winding of T1 are 180 degrees out of phase
and are shown as e1 and e2 on the vector
diagram
e3 is the vector sum of ep and e1 wherease e4
is the vector sum of ep and e2

e2

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Instructor: Ajay Kumar Kadel

Lecture Slides on Radio Receivers

Circuit Operation above Resonance


A phase shift occurs when an input
frequency higher than the center
frequency is applied to the
discriminator circuit
When a series- tuned circuit
operates at a frequency above
resonance, the inductive reactance
of the coil increases and the
capacitive reactance of the
capacitor decreases
Above resonance, the tank circuit
acts like an inductor
Secondary current lags the primary
tank voltage, ep.
Chap 4. Comm. Systems

Electronic Circuit-II

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Circuit Operation above Resonance contd..


Secondary voltages e1 and e2 are
still 180 degrees out of phase with
the current (is) that produces them
The change to a lagging secondary
current rotates the vectors in a
clockwise direction.
This causes e1 to become more in
phase with ep while e2 is shifted
further out of phase with ep
The vector sum of ep and e2 is less
than that of ep and e1
Above the center frequency, diode
CR1 conducts more than diode CR2
The voltage developed across R3 is greater than the voltage
developed across R4, the output voltage is positive

Instructor: Ajay Kumar Kadel

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Lecture Slides on Radio Receivers

Circuit Operation below Resonance


When the tuned circuit is
operated at a frequency lower
than resonance, the capacitive
reactance increases and the
inductive reactance decreases.
Below resonance the tank acts
like a capacitor and the
secondary current leads primary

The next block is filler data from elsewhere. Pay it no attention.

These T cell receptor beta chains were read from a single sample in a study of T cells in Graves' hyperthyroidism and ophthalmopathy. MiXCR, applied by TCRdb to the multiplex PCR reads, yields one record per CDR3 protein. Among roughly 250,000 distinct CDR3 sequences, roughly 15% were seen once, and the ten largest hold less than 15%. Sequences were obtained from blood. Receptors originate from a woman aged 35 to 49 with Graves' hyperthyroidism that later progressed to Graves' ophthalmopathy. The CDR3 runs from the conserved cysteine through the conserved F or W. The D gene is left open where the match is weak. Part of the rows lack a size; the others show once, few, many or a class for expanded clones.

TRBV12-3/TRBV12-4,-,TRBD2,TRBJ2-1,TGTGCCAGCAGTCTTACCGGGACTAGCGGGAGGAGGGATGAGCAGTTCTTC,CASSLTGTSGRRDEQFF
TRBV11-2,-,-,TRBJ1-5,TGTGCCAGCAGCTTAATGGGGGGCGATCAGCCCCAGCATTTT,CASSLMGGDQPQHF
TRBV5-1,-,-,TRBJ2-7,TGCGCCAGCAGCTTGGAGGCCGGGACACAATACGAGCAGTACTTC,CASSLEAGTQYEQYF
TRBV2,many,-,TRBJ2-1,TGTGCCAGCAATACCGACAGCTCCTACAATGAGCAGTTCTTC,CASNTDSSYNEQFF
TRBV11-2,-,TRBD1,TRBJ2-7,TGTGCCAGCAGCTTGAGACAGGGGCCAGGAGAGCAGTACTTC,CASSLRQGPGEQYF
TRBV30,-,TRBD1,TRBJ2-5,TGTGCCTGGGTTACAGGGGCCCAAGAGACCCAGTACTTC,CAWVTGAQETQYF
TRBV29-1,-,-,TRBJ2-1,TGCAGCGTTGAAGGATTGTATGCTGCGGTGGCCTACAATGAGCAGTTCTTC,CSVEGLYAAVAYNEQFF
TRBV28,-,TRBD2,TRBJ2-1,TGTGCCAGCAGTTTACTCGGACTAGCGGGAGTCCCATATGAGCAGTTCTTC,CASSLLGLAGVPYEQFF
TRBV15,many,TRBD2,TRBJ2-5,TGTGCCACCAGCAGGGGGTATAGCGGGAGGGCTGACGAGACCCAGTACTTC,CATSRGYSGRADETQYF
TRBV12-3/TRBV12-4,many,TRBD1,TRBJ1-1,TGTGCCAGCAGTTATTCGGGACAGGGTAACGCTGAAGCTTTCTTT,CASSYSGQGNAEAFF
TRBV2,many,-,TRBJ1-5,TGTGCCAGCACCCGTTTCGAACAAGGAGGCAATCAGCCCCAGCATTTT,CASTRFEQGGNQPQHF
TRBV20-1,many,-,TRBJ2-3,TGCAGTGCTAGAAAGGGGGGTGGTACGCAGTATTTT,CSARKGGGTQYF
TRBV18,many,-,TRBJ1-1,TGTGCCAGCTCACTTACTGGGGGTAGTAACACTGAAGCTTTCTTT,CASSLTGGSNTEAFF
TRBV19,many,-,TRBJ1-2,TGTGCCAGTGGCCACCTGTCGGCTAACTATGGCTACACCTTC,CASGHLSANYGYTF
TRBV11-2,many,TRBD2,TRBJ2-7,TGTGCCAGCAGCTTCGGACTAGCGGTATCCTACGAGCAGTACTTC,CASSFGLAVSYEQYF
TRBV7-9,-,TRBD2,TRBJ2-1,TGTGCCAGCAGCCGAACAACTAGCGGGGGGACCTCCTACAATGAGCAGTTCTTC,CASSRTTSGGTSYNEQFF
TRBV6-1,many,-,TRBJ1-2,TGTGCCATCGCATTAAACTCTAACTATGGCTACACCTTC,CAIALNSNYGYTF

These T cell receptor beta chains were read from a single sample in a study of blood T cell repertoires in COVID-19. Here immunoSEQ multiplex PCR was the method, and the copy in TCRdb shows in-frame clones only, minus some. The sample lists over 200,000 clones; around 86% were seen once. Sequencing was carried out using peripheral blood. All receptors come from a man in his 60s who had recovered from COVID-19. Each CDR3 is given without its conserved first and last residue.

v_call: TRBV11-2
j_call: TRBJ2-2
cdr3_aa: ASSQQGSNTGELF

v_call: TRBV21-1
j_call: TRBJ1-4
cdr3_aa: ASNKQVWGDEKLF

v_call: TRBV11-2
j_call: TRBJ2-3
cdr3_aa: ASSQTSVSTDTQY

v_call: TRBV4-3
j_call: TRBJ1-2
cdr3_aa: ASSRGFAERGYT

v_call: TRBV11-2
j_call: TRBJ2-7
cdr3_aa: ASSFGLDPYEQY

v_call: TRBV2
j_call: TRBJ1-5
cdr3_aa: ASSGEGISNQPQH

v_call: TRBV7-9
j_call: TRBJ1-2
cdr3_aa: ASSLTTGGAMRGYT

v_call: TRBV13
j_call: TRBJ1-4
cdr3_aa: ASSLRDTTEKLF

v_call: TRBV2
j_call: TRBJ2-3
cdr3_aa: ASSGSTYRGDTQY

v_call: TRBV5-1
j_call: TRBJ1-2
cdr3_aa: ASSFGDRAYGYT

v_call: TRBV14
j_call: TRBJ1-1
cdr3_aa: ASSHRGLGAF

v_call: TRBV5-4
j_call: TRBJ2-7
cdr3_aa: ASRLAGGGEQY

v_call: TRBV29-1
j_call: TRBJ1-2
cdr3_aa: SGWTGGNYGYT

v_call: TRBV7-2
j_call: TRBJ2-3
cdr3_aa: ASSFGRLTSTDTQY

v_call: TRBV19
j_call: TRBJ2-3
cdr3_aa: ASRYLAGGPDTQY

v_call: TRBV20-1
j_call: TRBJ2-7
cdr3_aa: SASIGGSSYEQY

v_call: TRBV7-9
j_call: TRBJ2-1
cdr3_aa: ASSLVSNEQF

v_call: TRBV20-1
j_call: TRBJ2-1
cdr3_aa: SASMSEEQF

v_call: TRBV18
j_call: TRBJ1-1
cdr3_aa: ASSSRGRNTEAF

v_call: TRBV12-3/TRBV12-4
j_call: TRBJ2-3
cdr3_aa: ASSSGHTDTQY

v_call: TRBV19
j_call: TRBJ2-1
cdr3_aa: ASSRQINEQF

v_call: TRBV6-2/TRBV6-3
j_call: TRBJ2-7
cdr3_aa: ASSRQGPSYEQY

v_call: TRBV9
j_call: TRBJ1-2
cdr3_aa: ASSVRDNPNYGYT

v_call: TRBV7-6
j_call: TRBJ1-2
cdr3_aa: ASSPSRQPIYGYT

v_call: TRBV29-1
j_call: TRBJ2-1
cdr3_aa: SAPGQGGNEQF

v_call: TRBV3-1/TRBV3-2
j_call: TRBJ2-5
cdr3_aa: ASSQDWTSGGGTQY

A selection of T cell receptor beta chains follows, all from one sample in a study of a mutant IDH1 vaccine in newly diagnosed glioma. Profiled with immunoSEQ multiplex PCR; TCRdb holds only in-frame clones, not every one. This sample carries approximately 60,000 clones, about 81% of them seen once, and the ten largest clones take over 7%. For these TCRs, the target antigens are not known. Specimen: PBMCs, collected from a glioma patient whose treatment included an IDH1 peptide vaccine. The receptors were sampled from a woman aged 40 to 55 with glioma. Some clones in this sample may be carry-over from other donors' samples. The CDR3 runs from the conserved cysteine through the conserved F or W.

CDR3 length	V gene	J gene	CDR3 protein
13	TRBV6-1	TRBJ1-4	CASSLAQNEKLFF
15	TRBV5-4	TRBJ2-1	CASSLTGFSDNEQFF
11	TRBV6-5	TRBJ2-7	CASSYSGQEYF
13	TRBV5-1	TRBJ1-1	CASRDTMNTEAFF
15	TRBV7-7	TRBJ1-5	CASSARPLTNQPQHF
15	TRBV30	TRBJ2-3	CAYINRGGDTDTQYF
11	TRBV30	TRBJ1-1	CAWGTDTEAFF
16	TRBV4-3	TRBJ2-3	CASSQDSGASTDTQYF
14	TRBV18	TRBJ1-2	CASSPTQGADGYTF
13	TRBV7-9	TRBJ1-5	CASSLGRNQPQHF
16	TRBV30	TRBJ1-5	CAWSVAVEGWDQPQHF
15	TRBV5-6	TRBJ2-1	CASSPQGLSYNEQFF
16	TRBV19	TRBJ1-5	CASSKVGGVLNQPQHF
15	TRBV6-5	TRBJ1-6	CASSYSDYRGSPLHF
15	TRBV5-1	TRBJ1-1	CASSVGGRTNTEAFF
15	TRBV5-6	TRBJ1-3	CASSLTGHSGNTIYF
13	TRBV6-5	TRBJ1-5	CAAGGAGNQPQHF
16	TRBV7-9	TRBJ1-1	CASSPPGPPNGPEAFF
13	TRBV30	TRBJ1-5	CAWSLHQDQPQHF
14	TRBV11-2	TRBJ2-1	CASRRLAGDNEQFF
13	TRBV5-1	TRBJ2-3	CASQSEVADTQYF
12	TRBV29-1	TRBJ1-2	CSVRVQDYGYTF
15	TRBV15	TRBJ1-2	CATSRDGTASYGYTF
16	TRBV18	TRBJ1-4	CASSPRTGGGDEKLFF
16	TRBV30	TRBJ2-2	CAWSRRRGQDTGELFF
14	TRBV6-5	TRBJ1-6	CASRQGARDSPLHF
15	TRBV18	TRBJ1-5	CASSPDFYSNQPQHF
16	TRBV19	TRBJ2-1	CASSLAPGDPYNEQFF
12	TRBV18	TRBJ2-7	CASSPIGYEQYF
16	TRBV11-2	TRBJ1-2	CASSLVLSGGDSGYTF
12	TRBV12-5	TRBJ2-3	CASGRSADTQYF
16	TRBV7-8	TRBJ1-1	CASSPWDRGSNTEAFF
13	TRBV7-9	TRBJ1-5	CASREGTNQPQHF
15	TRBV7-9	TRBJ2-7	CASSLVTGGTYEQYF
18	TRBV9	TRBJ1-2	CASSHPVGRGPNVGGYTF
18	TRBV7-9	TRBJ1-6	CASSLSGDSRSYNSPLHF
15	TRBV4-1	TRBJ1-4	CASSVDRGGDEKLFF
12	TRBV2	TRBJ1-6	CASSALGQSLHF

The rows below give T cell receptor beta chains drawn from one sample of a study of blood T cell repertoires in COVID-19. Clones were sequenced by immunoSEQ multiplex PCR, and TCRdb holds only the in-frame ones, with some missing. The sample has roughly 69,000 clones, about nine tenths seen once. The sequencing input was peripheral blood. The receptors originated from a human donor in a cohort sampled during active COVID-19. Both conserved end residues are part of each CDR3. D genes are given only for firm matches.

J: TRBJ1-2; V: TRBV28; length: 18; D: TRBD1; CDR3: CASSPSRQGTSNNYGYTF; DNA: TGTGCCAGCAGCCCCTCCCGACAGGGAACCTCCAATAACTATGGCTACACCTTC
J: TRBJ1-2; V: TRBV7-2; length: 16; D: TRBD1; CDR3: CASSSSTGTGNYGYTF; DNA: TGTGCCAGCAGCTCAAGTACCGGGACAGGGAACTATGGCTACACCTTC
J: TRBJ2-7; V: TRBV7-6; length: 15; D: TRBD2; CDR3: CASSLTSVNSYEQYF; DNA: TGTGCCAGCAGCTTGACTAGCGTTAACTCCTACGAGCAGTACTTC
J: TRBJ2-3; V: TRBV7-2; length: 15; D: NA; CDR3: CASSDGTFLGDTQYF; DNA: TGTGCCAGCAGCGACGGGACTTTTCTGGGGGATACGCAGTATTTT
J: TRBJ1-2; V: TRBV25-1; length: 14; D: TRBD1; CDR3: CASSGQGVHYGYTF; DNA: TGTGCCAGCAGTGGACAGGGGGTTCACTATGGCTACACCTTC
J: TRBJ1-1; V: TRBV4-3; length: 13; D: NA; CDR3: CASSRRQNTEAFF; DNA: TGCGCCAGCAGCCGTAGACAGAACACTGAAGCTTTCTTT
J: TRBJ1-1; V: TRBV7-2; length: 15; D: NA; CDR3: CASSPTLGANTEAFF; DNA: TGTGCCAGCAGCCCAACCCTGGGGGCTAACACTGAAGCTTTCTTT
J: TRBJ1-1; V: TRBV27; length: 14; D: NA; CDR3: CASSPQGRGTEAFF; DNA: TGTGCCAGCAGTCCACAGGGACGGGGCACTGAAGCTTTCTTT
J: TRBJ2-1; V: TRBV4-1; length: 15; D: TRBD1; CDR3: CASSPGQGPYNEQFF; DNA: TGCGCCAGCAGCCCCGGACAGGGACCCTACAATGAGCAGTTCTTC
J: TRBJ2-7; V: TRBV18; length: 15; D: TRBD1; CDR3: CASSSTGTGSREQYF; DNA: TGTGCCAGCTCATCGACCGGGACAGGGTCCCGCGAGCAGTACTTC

tank voltage ep
This change to a leading
secondary current rotates the
vectors in a counterclockwise
direction.
e2 is brought nearer in phase
with ep, while e1 is shifted further
out of phase with ep

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Circuit Operation below Resonance contd


The vector sum of ep and e2
is larger than that of ep and
e1. Below resonance the tank
acts like a capacitor and the
secondary current leads
primary tank voltage ep
Diode CR2 conducts more
than diode CR1 below the
center frequency
The voltage drop across R4 is
larger than that across R3 and
the output across both is
negative.
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Instructor: Ajay Kumar Kadel

Lecture Slides on Radio Receivers

Conclusion
At resonance, the tank circuit of Foster Seeley
Discriminator has a resistive impedance
Above resonance, the tank circuit of Foster
Seeley Discriminator has an inductive
impedance
Below resonance, the tank circuit of Foster
Seeley Discriminator has a capacitive
impedance
Chap 4. Comm. Systems

Electronic Circuit-II

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Disadvantage of Foster Seeley Discriminator


When weak AM signals (too small in amplitude to
reach the circuit limiting level) pass through the
limiter stages, they can appear in the output
These unwanted amplitude variations will cause
primary voltage ep to fluctuate with the modulation
and to induce a similar voltage in the secondary of
T1
Since the diodes are connected as half-wave
rectifiers, these small
AM signals will be detected as they would be in a
diode detector and will appear in the output.
Chap 4. Comm. Systems

Instructor: Ajay Kumar Kadel

Electronic Circuit-II